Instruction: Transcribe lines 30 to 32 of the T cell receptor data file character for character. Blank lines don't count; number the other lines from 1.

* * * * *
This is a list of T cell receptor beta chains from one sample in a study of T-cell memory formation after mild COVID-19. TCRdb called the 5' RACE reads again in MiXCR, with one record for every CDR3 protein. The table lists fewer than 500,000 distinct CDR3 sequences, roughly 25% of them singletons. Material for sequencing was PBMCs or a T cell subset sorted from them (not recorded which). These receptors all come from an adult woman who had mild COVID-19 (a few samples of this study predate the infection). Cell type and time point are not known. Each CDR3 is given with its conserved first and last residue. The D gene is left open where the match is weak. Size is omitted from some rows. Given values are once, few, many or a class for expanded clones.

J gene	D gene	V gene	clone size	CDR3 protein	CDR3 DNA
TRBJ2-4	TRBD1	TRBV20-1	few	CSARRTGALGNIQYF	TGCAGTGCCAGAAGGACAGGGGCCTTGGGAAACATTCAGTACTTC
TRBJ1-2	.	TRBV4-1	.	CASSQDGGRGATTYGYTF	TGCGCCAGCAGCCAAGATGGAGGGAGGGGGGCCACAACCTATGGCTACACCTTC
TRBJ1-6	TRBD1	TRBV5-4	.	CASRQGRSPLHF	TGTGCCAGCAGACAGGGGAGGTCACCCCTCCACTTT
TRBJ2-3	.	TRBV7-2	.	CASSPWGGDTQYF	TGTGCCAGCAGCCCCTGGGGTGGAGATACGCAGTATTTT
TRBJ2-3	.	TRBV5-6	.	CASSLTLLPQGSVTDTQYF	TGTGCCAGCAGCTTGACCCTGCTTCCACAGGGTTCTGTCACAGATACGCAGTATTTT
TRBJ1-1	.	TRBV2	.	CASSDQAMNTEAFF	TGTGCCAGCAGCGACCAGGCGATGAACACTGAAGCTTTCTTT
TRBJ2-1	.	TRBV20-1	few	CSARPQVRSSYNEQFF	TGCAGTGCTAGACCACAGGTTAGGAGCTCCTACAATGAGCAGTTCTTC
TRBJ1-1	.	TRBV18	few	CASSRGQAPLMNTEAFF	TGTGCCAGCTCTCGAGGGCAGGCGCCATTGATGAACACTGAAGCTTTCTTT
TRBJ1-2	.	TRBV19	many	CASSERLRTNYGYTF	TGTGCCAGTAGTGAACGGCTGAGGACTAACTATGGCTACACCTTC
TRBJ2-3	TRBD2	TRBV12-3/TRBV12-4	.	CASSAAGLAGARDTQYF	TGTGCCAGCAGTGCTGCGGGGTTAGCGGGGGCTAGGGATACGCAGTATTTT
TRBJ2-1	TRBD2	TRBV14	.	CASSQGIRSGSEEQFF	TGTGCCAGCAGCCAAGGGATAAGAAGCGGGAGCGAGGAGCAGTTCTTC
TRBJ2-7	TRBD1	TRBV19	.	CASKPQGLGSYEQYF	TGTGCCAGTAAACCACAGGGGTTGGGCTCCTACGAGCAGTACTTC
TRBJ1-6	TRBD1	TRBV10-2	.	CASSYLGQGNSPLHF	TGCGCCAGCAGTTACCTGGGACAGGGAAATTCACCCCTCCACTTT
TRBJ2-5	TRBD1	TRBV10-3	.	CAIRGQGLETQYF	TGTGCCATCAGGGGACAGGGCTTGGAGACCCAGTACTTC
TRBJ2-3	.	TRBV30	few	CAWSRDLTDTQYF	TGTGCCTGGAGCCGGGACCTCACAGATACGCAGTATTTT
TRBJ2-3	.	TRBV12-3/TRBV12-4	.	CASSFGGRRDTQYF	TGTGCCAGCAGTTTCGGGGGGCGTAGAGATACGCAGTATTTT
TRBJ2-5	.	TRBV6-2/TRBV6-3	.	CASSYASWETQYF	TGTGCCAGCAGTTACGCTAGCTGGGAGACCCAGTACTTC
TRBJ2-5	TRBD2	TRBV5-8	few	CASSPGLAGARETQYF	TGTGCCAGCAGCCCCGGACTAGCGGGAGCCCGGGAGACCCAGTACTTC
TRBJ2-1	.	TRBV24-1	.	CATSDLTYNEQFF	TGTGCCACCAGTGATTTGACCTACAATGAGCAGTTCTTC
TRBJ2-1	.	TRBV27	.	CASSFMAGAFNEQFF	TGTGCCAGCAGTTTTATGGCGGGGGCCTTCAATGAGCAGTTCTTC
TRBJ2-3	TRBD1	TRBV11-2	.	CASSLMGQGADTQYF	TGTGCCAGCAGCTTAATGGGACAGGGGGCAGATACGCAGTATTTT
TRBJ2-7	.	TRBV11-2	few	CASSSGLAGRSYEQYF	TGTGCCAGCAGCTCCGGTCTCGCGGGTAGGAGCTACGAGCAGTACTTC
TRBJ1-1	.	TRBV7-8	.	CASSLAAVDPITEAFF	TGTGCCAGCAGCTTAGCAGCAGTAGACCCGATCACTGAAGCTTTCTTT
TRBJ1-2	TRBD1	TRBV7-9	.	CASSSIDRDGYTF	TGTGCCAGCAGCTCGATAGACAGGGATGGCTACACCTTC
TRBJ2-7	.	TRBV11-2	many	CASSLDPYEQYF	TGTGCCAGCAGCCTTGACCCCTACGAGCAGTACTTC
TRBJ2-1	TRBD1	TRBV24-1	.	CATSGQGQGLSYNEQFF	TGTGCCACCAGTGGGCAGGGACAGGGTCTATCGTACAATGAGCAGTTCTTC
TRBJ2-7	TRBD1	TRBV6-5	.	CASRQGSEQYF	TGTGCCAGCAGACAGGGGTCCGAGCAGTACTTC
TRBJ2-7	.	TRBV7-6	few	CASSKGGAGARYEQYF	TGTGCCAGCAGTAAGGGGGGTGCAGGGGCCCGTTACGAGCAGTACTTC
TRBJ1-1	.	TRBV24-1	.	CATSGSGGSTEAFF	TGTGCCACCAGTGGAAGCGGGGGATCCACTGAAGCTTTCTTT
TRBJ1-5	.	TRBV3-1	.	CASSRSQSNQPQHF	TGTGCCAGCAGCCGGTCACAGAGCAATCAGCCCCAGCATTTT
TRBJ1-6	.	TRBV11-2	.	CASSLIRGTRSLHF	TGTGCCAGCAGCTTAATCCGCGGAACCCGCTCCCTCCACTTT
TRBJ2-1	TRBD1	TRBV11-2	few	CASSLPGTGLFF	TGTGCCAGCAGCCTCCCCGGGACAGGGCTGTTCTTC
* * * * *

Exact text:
TRBJ2-7	.	TRBV7-6	few	CASSKGGAGARYEQYF	TGTGCCAGCAGTAAGGGGGGTGCAGGGGCCCGTTACGAGCAGTACTTC
TRBJ1-1	.	TRBV24-1	.	CATSGSGGSTEAFF	TGTGCCACCAGTGGAAGCGGGGGATCCACTGAAGCTTTCTTT
TRBJ1-5	.	TRBV3-1	.	CASSRSQSNQPQHF	TGTGCCAGCAGCCGGTCACAGAGCAATCAGCCCCAGCATTTT